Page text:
Fallen indeed. Dillard names a truth about God’s creation that is found in the pages of Scripture. Alongside of the majesty and glory of Psalm 8 and other creation Psalms…next to the creative power of the early chapters of Genesis…beside the celebration of creation in Job and Isaiah and the Gospels…is an alternative description of God’s Creation. It is the description found in Ecclesiastes, as I talked about last Fall, which describes nature as a tiresome cycle of death and destruction. It is the description found in the Temptation narratives of the Gospels, where Jesus leaves the joy and commissioning of his baptism, only to enter the desert where he is assaulted and undermined by no less than Satan himself.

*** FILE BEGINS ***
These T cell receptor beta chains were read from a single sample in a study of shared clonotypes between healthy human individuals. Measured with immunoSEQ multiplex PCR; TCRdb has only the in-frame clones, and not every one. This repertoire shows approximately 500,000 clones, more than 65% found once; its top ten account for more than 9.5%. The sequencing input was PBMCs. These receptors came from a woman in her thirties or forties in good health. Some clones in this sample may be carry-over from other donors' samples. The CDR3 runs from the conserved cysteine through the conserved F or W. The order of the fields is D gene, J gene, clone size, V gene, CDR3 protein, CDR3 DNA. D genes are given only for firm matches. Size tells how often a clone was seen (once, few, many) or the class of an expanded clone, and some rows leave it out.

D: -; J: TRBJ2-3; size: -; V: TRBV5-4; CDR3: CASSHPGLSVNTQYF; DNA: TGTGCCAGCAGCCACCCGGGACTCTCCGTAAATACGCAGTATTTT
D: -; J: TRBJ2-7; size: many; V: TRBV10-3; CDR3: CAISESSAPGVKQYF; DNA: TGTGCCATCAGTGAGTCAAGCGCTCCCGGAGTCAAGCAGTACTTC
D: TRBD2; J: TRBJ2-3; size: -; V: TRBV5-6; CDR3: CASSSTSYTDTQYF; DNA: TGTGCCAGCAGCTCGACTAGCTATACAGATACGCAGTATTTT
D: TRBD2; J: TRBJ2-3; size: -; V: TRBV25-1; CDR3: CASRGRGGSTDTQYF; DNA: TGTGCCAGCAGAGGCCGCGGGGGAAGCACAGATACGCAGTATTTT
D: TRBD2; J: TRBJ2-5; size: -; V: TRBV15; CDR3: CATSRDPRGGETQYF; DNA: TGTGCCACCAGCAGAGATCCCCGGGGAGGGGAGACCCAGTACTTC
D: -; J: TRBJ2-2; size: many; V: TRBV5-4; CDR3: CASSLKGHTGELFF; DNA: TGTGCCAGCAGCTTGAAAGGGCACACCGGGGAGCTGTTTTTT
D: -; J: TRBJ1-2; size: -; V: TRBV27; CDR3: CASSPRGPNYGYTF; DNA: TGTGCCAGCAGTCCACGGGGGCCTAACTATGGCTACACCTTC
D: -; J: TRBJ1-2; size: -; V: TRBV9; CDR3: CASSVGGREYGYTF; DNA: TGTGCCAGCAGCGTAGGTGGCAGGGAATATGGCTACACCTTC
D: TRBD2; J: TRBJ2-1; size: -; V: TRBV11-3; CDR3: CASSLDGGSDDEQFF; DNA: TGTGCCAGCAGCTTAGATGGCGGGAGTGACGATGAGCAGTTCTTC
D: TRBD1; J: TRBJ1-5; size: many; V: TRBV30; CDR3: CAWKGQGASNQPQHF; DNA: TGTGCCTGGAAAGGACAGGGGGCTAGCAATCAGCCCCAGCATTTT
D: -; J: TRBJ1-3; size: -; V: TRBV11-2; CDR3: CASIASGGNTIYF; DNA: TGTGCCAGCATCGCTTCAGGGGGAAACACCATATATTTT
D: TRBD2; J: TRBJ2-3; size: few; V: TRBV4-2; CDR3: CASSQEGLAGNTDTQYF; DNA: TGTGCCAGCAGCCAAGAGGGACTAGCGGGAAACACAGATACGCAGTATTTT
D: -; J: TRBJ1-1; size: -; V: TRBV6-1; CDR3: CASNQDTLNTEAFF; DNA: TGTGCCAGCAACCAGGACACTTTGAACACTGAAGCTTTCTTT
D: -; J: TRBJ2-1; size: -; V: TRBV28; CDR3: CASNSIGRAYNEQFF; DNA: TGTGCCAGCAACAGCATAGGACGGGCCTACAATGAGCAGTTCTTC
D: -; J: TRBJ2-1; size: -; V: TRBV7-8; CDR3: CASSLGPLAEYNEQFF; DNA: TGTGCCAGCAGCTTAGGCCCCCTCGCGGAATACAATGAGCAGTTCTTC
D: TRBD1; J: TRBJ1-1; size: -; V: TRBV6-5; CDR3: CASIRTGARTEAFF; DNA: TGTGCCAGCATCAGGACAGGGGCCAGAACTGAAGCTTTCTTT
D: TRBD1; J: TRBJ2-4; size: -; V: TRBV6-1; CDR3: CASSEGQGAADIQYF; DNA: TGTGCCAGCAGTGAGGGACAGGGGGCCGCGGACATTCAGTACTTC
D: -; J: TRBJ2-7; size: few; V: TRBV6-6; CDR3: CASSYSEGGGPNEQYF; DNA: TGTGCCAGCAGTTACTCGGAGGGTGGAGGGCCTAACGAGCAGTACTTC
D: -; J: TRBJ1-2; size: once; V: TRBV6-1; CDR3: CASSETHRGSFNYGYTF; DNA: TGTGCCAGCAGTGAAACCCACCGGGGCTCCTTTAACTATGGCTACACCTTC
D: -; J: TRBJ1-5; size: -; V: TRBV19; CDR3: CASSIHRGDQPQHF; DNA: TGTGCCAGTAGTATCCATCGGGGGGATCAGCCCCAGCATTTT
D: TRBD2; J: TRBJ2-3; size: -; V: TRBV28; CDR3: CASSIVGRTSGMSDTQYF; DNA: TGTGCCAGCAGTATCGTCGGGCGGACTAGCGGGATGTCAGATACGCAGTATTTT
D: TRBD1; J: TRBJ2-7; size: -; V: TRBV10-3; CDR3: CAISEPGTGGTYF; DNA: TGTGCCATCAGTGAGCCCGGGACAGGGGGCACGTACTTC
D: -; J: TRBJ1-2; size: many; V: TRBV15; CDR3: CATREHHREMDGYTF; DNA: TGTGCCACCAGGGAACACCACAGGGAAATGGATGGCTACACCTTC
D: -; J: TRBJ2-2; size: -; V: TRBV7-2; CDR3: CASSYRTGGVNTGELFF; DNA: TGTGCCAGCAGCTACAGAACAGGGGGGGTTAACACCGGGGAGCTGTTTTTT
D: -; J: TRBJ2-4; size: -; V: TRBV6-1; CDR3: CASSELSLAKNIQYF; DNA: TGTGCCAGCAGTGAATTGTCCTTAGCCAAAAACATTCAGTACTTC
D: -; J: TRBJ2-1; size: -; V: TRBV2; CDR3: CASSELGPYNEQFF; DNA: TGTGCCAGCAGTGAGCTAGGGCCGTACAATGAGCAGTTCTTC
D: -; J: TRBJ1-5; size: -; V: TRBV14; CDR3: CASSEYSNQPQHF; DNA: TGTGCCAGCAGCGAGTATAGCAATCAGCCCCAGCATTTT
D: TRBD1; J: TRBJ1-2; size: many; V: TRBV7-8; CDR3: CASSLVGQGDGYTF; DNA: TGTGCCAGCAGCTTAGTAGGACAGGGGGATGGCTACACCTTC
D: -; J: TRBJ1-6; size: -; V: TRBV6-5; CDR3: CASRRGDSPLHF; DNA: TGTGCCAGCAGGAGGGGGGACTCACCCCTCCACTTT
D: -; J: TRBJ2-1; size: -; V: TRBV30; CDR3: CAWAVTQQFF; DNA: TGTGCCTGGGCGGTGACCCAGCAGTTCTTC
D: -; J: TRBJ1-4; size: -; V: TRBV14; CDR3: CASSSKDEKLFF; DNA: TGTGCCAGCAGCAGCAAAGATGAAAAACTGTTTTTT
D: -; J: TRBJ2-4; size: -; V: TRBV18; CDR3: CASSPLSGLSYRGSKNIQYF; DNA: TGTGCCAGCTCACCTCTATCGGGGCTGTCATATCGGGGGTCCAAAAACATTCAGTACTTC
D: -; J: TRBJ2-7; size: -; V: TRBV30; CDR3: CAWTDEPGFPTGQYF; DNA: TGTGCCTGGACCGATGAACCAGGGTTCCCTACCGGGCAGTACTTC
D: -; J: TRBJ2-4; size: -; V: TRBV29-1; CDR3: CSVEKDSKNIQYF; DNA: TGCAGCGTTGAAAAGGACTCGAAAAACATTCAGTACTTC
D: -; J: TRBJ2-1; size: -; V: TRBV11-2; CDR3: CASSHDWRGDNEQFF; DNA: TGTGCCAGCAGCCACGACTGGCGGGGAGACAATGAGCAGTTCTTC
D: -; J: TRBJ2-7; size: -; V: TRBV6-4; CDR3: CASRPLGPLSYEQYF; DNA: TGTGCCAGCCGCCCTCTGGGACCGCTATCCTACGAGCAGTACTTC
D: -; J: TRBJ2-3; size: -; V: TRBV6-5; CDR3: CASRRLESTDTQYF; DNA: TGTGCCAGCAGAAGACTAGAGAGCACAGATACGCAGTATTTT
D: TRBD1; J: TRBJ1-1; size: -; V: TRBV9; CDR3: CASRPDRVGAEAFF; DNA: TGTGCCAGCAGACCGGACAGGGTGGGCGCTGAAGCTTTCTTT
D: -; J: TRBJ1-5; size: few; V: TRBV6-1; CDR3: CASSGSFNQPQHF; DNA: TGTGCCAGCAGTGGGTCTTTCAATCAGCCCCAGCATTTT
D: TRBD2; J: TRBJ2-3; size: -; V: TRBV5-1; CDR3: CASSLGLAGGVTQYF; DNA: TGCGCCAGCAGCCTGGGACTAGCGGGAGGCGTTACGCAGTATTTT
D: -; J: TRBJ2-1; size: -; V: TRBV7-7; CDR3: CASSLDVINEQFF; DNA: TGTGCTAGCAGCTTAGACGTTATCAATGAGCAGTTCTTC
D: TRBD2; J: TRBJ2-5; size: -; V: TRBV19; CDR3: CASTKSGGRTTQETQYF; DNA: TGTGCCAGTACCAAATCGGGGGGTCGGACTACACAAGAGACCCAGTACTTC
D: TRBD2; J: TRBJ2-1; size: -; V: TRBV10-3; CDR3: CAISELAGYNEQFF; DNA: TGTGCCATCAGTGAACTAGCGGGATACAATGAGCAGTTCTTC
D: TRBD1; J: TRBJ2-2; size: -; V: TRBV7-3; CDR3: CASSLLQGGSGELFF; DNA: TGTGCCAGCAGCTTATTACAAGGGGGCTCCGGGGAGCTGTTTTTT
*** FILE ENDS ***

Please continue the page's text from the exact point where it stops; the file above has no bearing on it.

And it is the view of nature of today’s passage in Exodus. In Exodus 16 and in all of these passages, there is what I would call a “theology of wilderness.” Yes, people of faith have long found God’s voice echoed within Creation itself. And yet, they have also found nature to be a destructive, isolating, crippling force. In today’s passage, God’s people find themselves on the edge of what is called the wilderness of Sin. Chronologically and geographically, they have escaped slavery in Egypt, been ushered through the Red Sea as Pharaoh’s army was destroyed, camped at the beautiful oasis of Elim, but not yet made it to the mountain of Sinai to receive the Ten Commandments from God. Scholar Michael Chan says that they occupy the space “between liberation and covenant.” They are on the edge of wilderness.